Described in the contract as "très haut et très puissant seigneur" ("very high and very mighty lord") and the former governor-general of Canada, Pierre de Rigaud had served as a guardian to the bride sometime after the death of her father, a naval commissary stationed in Saint-Domingue (modern-day Haïti), in 1753. At the time of her marriage, the young Mademoiselle Fleury was living in Gennevilliers, now a part of Paris, with Pierre's younger brother Pierre-François (1703-1779), and his wife Louise-Thérèse Fleury de La Gorgendière (died in Saint-Domingue in 1775). Louise-Thérèse was a niece of Madame Pierre de Rigaud and married Pierre-François in France in Québec in 1733. Their five children did not survive past infancy.
Also of interest, as if the reuse of first names (Pierre and Pierre-François are frequently confused and misidentified in secondary literature) weren't bad enough, both brothers are identified in primary sources, including this marriage contract, as marquis de Vaudreuil, a title that, by the rules of the French nobility, only the eldest brother could use; however, eighteenth-century nobles flouted these rules and frequently assumed the same titles as their siblings. Although Pierre de Rigaud was the oldest surviving son of Philippe de Rigaud, marquis de Vaudreuil, in the 1770s, he was even identified as a marquis before the deaths of his two elder brothers. This dual use of the marquisat by both brothers complicates the identity of the marquise de Vaudreuil that some of the documents identify; I have a suspicion that it is more often than not Louise-Thérèse rather than her aunt Jeanne-Charlotte (Pierre's wife), which might throw my hypothesis off a bit as a marquise de Vaudreuil is seeking for restitution of property in what is now Wisconsin as late as 1769. Some of these claims identify the marquise's husband as governor of the town of Trois-Rivières, situated between Montréal and Québec; Pierre-François de Rigaud held this position from 1749 to 1757, during which time he founded a trading post at the Baie des Puants (literally, Bay of the Stinking Ones, or Winnebago Indians), which later became Green Bay, Wisconsin.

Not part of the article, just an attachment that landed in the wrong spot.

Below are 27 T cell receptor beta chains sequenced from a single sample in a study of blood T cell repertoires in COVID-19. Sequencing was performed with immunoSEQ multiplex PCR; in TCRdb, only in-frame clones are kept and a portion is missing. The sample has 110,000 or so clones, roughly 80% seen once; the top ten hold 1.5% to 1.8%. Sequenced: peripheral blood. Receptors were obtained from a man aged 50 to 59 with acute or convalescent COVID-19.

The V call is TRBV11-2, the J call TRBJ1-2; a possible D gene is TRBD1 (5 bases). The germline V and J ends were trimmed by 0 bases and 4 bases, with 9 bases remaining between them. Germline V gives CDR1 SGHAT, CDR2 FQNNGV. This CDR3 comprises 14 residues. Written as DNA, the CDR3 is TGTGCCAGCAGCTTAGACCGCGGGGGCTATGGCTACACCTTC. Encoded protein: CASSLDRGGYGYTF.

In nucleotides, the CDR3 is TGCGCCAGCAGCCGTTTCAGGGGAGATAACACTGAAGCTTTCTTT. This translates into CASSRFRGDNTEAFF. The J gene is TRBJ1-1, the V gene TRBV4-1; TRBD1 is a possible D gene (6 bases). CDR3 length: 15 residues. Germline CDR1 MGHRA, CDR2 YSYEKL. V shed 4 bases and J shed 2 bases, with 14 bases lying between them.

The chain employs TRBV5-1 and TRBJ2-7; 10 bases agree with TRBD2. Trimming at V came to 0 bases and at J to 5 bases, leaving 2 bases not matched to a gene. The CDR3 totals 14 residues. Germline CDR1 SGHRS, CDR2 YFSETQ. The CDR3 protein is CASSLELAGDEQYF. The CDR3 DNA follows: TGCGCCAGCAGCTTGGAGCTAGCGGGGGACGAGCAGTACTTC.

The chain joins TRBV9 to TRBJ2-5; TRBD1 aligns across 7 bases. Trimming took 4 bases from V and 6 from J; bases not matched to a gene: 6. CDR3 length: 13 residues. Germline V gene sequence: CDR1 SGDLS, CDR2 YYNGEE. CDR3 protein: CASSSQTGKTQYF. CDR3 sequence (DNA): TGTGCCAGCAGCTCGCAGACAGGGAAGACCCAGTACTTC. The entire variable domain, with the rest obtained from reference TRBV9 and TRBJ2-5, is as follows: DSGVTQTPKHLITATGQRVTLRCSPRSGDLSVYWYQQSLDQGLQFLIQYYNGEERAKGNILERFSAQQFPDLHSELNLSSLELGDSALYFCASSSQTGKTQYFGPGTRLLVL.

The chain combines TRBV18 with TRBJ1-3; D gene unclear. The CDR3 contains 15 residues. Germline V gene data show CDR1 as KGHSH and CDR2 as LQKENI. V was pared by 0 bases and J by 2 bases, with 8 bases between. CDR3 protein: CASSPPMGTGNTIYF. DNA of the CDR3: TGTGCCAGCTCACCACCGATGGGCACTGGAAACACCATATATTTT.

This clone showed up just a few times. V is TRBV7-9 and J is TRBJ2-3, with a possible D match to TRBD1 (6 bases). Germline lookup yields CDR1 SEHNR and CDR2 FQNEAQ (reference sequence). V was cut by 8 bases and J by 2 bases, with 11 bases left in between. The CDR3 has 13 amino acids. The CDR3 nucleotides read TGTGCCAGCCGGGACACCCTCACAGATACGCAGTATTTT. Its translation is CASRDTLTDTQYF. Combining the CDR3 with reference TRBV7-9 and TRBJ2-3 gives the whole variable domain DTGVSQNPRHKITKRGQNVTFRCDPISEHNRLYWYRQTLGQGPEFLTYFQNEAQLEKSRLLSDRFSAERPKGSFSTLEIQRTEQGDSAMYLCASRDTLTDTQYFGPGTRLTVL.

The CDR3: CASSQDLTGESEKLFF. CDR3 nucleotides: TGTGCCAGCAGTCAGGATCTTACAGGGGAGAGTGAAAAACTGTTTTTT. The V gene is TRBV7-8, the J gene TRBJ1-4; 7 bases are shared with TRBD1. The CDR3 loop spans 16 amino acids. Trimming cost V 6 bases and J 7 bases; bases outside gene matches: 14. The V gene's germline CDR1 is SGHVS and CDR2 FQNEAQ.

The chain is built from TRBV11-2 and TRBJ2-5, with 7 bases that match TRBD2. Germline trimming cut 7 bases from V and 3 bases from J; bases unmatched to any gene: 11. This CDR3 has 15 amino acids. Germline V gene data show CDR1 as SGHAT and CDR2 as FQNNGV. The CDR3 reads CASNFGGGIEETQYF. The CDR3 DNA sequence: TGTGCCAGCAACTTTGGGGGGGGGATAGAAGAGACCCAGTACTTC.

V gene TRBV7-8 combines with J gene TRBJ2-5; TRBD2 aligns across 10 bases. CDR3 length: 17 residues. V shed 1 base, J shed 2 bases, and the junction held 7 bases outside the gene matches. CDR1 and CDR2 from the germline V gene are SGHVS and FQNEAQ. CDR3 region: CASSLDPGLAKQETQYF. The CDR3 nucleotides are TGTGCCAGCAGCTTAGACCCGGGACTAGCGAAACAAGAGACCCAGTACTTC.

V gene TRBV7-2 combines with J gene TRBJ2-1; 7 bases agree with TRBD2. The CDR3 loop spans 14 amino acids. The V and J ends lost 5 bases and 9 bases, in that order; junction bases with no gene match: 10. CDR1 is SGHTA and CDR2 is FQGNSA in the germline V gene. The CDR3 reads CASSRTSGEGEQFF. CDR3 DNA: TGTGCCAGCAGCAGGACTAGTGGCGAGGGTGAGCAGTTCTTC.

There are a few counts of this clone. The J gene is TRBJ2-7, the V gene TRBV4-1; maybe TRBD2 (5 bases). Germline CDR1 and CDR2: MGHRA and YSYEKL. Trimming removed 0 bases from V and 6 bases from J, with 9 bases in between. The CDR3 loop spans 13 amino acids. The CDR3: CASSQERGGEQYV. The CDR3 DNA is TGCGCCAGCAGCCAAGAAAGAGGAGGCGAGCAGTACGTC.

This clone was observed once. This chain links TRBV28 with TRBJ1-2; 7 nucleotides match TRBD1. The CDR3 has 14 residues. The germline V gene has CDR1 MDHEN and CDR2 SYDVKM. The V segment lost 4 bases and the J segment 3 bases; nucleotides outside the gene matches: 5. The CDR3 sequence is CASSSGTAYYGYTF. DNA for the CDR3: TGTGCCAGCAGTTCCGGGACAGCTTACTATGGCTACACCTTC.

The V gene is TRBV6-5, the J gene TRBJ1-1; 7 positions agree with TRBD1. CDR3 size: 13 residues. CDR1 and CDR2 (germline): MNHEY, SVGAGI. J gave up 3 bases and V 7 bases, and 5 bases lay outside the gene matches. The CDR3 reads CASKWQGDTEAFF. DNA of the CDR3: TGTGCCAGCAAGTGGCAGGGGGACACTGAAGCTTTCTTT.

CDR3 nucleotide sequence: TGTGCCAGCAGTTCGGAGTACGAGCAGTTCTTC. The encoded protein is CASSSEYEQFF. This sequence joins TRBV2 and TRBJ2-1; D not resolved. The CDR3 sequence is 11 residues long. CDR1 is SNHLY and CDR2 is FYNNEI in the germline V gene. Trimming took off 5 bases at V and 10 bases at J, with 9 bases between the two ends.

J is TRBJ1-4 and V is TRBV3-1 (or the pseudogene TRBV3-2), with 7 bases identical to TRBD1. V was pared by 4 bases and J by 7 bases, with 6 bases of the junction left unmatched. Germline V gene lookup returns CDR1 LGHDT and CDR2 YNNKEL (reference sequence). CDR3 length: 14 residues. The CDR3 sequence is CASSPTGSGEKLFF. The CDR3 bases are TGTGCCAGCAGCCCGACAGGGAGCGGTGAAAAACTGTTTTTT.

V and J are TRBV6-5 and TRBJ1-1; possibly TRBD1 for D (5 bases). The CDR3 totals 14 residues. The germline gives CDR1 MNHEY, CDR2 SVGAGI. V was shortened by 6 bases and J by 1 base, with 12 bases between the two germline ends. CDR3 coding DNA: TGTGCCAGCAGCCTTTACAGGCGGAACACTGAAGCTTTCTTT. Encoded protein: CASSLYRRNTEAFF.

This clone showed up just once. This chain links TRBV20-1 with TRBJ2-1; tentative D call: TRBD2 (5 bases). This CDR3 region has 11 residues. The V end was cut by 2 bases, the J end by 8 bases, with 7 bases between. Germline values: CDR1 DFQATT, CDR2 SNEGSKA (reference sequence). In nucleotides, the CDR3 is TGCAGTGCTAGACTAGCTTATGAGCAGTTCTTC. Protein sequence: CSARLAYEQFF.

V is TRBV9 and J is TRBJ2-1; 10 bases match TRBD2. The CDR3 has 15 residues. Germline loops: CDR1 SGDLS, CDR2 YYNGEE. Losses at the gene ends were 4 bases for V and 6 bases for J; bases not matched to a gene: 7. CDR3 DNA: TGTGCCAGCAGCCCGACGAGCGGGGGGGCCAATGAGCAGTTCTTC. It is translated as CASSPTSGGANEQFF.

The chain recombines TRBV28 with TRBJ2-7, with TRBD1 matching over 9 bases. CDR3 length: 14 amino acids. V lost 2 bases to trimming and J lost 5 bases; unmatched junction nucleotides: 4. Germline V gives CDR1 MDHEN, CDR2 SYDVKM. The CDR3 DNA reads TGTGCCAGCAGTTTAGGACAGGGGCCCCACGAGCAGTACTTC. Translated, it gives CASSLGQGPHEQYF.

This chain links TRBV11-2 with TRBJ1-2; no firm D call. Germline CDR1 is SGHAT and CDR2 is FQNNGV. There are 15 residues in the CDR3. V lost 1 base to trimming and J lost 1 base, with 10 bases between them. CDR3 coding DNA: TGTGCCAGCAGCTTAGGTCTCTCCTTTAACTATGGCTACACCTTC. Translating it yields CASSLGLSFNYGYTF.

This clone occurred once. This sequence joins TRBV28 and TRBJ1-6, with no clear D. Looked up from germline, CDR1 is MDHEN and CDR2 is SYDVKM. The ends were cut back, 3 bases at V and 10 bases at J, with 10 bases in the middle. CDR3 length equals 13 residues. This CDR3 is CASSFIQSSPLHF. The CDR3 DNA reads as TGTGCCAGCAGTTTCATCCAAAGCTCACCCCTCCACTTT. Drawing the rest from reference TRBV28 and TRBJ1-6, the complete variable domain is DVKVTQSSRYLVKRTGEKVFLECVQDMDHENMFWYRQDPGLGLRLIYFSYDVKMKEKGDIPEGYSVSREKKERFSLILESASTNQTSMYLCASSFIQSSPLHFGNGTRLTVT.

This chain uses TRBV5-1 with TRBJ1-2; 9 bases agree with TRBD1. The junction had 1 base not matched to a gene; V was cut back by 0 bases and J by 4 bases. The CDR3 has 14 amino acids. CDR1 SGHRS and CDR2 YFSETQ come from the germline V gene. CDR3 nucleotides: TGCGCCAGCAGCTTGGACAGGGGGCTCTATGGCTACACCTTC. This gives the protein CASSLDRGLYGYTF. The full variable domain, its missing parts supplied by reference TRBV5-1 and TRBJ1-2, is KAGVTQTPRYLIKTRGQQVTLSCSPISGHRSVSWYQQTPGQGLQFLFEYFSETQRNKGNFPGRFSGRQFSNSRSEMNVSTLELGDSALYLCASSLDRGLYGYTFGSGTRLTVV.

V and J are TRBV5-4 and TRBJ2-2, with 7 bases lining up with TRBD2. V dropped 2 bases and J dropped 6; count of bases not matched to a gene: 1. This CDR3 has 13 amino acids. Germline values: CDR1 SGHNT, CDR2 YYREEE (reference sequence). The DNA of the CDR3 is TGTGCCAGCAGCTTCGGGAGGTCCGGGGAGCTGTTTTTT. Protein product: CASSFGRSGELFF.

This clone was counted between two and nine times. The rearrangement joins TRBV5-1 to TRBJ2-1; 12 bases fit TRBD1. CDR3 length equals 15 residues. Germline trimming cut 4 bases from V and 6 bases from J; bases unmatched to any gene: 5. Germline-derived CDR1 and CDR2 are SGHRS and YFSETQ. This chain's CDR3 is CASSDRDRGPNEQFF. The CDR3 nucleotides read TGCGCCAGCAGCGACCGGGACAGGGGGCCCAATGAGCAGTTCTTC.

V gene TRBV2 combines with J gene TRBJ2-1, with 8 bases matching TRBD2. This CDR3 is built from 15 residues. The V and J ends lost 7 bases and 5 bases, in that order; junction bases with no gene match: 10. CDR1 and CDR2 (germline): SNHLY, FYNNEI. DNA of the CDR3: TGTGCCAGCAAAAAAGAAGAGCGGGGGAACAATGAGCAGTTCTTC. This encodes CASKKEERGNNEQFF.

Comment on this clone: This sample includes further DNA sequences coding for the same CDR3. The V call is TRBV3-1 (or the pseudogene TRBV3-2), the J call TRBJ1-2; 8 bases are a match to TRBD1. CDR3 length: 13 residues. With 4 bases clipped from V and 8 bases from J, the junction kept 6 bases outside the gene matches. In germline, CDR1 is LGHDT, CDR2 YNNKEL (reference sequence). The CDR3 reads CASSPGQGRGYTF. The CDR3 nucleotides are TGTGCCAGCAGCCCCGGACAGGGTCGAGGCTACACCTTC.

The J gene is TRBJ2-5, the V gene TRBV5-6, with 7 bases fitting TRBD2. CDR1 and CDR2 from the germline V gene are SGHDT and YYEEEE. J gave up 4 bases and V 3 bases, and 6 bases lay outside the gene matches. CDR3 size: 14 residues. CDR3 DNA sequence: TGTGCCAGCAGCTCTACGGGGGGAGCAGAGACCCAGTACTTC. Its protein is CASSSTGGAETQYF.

A scapegoat for the loss of a New France, Pierre was briefly imprisoned in the Bastille from March to May. Upon release, it seems as though he made his final home in the Parisian parish of Saint-Paul. Inhabiting an hôtel particulier, or private town house, in the rue des Tournelles, Pierre de Rigaud lived a stone's throw from his prison that would be eventually be destroyed in 1789. It was from this residence that he would draft, from memory, an inventory of his effects left at the château Saint-Louis, and write countless letters to ministers, both at Versailles and in London.
Despite escaping this urban renewal of the Second Empire, nothing much exists to inform us about where the Vaudreuil residence might have been. It wasn't until I checked the 1739 map of Paris by Turgot that I saw how much the streetscape had changed. Of course, the Bastille no longer stands. What might have been portes cochères for a few eighteenth-century hôtels, like 17 rue des Tournelles, were the closest things that I could find in the street.